We use scenario planning as our window into the future.  Human beings are natural scenario planners.  Our brains are wired to consider causes and effects, sensitivity to various inputs, uncertainty about outcomes, and keep multiple possible futures in mind simultaneously.  Scenario planning is superior to traditional forecasting methods because it embraces uncertainty and it allows us to explicitly factor uncertainty into our decision-making. It recognizes that there are many possible futures and there is no one “right” answer.  Scenario planning also allows us to incorporate low probability events that would be highly disruptive if they were to occur whereas traditional forecasting disregards low probability events and shuts out the unexpected.

Our goals in using scenario planning are to:

  • Make better investment decisions than what is possible with single point or probability forecasts;
  • Anticipate how each major component of a portfolio will react to various scenarios, and how the entire portfolio will behave;
  • Identify emerging trends earlier; and
  • Shorten our reaction time because we have already thought through what needs to be done in response to emerging trends.

While it is gratifying to have the future evolve exactly according to one of our scenarios, that is not necessary for the process to prove productive.  The goals of the scenario planning process can still be met even if events proceed along a course we did not anticipate.


Rather than attempting to avoid risk, successful investors embrace and manage it.  Risk has many dimensions, but the most useful definition for a private investor is the failure to meet one or more of your major investment objectives.

The various types of investment risk may prevent you from meeting your objectives while simultaneously, the presence of risk offers the possibility of higher returns.

For private investors, the keys to success are:

  • Setting strategic investment goals and remaining focused on the long term, without being distracted by short-term noise;
  • Understanding both your risk-carrying capacity and your psychological risk tolerance and structuring a portfolio that takes both into account;
  • Becoming a contrarian, being alert to bubbles, buying when others are selling, and selling (or, at least not buying) when others are buying; and
  • Being prepared to stick with your plan in spite of short term market upheavals.


Learn more about Roy C. Ballentine, CLU, ChFC, CFP®


Glossary of Investment Risks

Risk Description
Business risk The risk of doing business in a particular industry or environment.  Consider the Gulf of Mexico oil spill of 2010 and its impact on the drilling industry.  Companies that had nothing to do with the spill lost a considerable portion of their value.
Counter-party risk The possibility that some or all of your capital will be lost because a bank or other financial intermediary will not be able to fulfill its contractual obligations to you.  Many types of investments involve counter-party risk, including, Exchange Traded Notes (ETNs), derivative contracts, options, and futures.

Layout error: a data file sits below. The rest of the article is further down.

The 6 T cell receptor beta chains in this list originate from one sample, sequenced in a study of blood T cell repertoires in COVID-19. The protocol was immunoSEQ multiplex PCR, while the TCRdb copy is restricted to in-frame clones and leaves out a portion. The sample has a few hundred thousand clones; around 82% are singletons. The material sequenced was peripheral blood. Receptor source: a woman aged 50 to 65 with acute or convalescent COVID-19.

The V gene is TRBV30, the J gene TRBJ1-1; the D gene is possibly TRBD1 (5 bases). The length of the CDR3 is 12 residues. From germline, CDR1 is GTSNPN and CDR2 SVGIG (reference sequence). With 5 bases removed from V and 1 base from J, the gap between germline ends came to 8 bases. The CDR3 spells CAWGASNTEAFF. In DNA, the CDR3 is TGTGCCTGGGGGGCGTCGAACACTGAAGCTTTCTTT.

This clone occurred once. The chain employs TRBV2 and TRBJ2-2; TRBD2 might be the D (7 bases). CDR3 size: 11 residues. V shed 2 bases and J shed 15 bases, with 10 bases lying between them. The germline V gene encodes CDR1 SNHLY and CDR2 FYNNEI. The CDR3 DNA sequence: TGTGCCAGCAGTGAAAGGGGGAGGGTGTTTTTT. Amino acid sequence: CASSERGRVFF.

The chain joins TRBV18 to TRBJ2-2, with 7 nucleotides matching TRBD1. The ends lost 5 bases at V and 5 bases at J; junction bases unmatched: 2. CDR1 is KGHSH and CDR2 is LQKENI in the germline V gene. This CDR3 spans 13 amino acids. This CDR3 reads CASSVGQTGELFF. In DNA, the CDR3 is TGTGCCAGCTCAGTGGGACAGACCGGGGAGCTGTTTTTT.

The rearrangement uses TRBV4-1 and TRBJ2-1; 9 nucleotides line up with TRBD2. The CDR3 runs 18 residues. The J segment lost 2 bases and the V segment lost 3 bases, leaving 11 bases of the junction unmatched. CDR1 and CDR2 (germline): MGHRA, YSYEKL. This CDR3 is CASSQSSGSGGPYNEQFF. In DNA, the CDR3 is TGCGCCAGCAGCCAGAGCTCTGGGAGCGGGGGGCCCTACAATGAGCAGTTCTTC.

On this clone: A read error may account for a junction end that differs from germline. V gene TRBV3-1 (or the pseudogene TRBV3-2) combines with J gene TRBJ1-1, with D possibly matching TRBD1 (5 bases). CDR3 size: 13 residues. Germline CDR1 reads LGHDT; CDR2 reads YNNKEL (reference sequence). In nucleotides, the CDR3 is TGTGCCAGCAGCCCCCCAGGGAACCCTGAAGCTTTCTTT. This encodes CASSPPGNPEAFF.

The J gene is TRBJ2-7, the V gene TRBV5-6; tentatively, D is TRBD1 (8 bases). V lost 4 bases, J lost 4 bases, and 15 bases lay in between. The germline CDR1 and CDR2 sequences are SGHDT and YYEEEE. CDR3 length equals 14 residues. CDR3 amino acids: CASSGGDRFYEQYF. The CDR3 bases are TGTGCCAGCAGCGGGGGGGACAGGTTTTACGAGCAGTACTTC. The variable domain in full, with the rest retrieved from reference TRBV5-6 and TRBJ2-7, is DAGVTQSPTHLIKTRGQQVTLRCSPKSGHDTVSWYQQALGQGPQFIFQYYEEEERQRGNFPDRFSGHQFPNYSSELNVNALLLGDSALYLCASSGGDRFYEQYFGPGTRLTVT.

Credit risk The possibility that the financial condition of an organization will deteriorate after a security has been issued.  Because investors perceive that the borrower is less credit-worthy than before, the prices of all securities issued by the borrower will decline in value.
Creditor failure risk The risk that a lender upon whom your investment depends for a mortgage or other loan will experience financial pressures that cause it to demand immediate repayment of a loan, or refuse to advance funds on a line of credit that a company needs for operations.  This happened during the banking crises of the late 1980s and 2008-2009.
Default risk The possibility that a borrower will default on an obligation.  This risk applies to bonds and other debt instruments, options, futures and other types of derivatives.  For example, a bond issuer may fail to make interest payments when due and may fail to repay your principal when the bond matures.
Exchange rate risk (currency risk) The risk of loss due to a decline in the relative value of the currency upon which your investment depends.  For example, if you purchase stocks of companies in the Euro zone, and the Euro declines in value relative to the US dollar, your investment performance will reflect that loss when your performance is measured in US dollars.  Similarly, if you have an obligation that must be paid in another currency, and that currency appreciates relative to the US dollar, you will experience an increase in the size of the obligation, when its size is measured in US dollars.
Forced sale risk The risk that an investment is liquidated involuntarily due to a company takeover, fund closure, or redemption by the issuer.  This risk applies to bonds that have call features, hedge funds, and many other investments.  This risk also applies to any investment account that has a margin loan associated with it.
Government seizure of your investment The risk that a government will sometimes seize the capital of private investors.  In 2013, private investors holding deposits in Cypriot banks were confronted with this risk.  In the 1930s, the US required citizens holding gold to sell their holdings to the government at an artificially low price.
Inflation risk The chance the money you have invested will decline in real value due to inflation.
Insurance failure risk The possibility that an insurance arrangement that is supposed to protect an investment will fail to perform as expected, or will completely fail.  For example, many municipal bonds are insured with respect to their interest and principal payments.  Municipal bankruptcies on a large scale might stress the insurance arrangements to the point of failure.  Municipal bond insurance does not protect your investment from loss, unless the issuer actually defaults.